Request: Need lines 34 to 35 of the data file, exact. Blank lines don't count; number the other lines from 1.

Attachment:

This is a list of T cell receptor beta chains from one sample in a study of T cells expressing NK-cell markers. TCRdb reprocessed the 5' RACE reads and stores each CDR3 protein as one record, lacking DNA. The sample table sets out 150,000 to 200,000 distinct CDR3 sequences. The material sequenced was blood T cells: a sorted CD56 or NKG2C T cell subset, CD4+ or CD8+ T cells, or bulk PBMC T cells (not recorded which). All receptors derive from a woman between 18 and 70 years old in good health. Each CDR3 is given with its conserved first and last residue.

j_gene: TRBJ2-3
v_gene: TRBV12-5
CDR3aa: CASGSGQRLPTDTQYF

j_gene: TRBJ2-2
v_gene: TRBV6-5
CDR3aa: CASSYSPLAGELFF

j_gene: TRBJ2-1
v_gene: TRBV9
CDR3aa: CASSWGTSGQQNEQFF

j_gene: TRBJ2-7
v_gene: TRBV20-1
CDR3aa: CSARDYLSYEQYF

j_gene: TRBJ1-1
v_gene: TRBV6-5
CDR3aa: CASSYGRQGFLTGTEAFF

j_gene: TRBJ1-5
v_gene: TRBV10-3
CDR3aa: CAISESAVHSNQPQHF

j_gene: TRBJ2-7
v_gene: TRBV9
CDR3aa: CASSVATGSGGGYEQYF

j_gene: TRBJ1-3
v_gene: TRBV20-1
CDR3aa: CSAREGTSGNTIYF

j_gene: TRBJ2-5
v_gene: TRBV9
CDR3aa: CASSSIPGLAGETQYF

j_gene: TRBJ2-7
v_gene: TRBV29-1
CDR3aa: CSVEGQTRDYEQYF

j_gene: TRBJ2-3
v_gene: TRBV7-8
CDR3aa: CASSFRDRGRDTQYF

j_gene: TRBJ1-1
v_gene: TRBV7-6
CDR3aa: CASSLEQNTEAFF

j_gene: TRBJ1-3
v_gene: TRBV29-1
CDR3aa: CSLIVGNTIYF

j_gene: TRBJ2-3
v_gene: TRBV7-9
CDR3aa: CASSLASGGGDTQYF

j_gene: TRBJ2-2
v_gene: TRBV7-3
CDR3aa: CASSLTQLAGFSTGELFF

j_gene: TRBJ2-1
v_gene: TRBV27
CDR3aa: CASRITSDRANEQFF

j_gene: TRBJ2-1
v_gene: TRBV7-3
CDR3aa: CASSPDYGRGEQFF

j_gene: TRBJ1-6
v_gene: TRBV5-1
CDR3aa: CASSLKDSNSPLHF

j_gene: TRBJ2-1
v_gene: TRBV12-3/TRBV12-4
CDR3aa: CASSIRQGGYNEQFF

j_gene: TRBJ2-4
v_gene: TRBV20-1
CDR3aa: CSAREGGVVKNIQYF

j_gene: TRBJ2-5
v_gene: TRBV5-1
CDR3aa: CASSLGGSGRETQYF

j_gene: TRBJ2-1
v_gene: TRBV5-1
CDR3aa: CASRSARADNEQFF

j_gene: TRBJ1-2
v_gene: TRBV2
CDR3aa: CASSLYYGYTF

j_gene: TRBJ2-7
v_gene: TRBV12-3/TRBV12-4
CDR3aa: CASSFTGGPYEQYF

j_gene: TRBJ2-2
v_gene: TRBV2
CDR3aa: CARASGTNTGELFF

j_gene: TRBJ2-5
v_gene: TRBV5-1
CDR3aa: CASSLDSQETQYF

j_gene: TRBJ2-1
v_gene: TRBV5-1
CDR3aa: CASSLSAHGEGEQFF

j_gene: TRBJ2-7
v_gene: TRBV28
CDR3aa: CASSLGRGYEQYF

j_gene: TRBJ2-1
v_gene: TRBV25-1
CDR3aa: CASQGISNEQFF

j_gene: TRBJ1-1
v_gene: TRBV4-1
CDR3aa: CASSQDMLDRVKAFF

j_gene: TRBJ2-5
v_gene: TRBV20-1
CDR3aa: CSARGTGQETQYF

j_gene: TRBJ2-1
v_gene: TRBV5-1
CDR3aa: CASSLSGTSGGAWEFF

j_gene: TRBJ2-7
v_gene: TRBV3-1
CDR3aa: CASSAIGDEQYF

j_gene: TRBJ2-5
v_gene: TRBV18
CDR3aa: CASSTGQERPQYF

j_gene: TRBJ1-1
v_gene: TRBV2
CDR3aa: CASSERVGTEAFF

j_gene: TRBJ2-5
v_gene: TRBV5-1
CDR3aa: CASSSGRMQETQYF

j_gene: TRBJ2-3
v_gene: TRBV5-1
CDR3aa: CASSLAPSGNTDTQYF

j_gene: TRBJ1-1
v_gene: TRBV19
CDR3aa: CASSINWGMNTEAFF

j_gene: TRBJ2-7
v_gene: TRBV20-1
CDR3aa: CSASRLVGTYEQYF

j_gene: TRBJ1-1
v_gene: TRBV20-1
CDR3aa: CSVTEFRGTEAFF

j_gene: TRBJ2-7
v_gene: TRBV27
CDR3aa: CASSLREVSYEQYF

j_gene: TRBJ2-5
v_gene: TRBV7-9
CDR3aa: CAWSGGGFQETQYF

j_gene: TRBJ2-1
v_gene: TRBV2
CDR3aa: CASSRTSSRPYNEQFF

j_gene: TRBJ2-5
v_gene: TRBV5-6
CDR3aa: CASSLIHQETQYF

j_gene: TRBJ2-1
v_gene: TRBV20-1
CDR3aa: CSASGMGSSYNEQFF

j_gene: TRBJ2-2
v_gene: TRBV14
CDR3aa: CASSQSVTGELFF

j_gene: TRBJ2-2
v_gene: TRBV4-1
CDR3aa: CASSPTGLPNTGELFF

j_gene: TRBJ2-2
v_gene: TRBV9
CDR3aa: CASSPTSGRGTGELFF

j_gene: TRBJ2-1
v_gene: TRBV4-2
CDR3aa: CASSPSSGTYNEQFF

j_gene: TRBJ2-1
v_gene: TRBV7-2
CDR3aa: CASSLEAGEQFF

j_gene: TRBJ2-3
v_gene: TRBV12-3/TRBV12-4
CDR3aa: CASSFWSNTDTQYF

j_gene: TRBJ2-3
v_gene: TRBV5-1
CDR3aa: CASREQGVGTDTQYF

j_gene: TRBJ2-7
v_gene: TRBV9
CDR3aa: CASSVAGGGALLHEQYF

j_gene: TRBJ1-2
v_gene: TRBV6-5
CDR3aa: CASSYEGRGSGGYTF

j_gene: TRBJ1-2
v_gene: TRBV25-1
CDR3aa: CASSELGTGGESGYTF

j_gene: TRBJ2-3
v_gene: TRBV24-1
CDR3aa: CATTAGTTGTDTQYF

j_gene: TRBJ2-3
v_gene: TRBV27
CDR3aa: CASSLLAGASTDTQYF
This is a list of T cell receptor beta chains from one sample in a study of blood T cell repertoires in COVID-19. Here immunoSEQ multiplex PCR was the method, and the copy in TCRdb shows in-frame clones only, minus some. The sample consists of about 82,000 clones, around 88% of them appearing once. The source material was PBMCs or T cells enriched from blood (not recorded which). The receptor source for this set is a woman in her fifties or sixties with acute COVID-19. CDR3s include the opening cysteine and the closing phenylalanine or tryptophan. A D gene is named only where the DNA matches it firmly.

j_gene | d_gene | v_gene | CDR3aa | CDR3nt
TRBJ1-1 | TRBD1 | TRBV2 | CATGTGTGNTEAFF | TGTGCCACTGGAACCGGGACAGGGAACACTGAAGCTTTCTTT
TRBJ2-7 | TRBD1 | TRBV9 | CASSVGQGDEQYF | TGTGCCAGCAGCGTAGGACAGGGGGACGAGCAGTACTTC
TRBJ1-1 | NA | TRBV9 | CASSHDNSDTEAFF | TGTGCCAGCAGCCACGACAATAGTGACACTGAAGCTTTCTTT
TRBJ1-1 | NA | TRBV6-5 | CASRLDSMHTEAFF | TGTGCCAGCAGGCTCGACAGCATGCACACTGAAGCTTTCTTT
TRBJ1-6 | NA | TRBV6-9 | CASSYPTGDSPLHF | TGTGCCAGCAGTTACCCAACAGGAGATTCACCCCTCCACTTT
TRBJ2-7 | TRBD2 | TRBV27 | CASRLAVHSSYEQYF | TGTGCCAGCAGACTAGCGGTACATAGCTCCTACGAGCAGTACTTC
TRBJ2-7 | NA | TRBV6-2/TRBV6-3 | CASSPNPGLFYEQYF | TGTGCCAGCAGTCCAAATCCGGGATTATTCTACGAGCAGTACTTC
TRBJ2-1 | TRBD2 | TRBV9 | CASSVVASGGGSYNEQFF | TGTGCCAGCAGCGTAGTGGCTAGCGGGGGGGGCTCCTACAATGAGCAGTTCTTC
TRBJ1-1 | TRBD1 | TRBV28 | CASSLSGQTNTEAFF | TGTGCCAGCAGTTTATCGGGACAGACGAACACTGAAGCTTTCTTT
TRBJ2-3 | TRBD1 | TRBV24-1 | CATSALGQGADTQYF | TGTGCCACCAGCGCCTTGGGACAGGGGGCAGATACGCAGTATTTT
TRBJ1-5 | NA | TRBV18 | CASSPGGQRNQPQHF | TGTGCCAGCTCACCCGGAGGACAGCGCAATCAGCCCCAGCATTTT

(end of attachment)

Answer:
CDR3aa: CASSFRDRGRDTQYF

j_gene: TRBJ1-1